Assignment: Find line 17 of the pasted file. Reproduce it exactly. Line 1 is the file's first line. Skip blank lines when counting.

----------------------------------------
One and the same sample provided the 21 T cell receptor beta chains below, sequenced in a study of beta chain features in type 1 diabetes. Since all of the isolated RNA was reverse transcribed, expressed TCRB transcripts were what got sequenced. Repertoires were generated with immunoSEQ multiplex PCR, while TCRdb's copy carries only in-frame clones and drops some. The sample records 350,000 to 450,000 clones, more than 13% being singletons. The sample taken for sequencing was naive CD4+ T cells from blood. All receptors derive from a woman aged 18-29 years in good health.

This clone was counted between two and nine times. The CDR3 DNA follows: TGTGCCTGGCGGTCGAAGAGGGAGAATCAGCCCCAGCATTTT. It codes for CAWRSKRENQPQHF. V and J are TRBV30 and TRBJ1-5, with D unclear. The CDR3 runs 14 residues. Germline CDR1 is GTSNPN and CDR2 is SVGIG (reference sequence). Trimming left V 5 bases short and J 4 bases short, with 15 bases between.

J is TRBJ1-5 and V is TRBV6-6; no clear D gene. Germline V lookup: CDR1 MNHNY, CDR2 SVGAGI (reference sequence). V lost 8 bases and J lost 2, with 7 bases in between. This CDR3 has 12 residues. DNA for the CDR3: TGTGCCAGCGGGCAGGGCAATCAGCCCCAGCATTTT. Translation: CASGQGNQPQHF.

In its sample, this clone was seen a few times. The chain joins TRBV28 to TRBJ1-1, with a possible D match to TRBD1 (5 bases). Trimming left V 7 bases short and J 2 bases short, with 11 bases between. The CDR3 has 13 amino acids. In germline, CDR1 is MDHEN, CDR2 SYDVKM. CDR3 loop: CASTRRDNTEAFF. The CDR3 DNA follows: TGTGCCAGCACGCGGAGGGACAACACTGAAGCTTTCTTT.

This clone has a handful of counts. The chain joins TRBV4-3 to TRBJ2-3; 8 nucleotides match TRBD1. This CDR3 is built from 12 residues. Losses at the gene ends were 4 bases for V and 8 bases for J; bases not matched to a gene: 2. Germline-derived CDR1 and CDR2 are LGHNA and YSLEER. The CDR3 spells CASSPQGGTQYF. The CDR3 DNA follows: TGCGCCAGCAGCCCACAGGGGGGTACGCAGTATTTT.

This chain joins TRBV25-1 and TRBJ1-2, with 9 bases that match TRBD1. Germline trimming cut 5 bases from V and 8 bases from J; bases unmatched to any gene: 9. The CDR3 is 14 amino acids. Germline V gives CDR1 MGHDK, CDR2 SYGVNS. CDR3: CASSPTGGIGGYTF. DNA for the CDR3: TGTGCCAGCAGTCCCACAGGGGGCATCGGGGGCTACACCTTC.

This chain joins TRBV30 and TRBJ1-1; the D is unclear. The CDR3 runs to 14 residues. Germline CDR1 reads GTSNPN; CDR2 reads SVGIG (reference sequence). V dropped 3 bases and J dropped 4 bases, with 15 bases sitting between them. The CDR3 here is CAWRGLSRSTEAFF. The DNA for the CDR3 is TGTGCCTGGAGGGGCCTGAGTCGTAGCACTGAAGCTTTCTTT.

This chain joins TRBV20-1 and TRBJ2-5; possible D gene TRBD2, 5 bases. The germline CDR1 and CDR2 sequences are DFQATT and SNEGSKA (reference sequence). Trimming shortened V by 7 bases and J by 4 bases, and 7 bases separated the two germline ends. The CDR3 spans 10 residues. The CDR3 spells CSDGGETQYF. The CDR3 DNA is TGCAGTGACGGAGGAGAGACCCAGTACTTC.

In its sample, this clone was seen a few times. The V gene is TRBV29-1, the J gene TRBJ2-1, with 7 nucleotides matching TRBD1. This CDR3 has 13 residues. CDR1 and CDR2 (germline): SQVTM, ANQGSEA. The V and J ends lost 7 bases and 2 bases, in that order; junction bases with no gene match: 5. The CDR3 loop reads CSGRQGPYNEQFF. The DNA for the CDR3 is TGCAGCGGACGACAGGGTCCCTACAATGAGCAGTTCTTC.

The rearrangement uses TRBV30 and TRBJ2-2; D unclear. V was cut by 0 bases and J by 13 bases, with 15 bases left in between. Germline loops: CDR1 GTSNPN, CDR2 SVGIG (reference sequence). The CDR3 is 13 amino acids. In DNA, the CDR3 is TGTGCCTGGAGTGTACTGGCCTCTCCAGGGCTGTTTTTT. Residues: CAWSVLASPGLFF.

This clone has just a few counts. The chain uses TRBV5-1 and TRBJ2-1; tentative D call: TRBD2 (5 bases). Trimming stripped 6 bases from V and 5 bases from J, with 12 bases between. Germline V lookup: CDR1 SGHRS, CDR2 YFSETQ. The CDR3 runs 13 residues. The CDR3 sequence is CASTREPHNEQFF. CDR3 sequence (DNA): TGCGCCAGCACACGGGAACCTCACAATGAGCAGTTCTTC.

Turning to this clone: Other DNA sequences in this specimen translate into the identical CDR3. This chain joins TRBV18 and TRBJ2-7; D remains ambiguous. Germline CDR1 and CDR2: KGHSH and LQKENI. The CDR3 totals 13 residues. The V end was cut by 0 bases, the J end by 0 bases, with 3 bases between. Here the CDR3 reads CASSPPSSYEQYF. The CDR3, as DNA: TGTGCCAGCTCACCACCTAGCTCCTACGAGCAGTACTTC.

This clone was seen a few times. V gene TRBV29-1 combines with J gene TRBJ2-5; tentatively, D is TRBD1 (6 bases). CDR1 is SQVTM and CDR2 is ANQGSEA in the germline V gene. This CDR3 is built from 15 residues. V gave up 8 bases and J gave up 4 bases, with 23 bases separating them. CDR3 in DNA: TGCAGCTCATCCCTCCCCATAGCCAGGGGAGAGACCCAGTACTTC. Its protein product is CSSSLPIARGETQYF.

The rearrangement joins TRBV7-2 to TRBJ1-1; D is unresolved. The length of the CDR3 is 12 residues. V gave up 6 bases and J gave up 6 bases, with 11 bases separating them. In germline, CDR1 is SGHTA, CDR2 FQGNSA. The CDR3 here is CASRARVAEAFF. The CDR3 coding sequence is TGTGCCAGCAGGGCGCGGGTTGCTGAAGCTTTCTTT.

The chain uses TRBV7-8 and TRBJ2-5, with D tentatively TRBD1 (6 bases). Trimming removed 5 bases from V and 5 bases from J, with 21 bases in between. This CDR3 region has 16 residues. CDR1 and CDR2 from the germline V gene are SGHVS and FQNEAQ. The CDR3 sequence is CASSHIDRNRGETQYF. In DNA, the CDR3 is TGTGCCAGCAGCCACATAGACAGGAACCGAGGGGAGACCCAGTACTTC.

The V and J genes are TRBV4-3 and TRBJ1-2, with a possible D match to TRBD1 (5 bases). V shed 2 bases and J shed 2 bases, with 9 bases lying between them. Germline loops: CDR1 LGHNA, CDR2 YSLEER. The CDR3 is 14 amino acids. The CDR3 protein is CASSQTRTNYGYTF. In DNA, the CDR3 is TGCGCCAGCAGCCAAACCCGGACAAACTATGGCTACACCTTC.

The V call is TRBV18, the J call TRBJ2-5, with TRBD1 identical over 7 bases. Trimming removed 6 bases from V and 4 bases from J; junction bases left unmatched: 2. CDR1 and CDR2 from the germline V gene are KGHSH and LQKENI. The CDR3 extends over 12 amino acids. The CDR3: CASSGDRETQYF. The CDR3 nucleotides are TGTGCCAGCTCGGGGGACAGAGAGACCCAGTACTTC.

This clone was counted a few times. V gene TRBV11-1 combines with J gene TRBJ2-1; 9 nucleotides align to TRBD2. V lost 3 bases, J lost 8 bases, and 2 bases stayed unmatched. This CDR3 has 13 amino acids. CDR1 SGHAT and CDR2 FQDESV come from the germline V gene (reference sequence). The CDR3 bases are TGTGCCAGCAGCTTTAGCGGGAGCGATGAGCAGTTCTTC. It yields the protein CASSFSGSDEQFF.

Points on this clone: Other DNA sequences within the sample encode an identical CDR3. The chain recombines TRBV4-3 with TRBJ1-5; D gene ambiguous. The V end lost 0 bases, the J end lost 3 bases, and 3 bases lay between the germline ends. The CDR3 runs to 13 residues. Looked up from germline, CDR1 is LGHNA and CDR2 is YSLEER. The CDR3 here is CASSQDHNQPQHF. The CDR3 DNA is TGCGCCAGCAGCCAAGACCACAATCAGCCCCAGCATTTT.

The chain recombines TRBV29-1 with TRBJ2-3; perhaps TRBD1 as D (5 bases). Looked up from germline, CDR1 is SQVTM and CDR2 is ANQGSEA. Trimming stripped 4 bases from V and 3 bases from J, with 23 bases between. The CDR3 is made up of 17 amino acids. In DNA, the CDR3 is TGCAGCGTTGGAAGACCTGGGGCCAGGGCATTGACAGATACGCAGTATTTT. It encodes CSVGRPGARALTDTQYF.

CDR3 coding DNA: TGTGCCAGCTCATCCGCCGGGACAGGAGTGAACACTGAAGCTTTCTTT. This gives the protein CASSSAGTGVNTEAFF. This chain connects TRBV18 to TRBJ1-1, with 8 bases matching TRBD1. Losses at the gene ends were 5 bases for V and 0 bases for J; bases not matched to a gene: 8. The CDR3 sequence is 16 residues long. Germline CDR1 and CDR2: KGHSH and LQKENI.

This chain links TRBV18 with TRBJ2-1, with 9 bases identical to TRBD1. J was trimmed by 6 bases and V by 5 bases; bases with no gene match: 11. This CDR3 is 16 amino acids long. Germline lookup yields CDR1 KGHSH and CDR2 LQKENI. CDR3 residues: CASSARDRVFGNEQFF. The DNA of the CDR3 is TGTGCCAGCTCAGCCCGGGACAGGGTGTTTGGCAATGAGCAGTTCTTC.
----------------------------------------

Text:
The V call is TRBV18, the J call TRBJ2-5, with TRBD1 identical over 7 bases. Trimming removed 6 bases from V and 4 bases from J; junction bases left unmatched: 2. CDR1 and CDR2 from the germline V gene are KGHSH and LQKENI. The CDR3 extends over 12 amino acids. The CDR3: CASSGDRETQYF. The CDR3 nucleotides are TGTGCCAGCTCGGGGGACAGAGAGACCCAGTACTTC.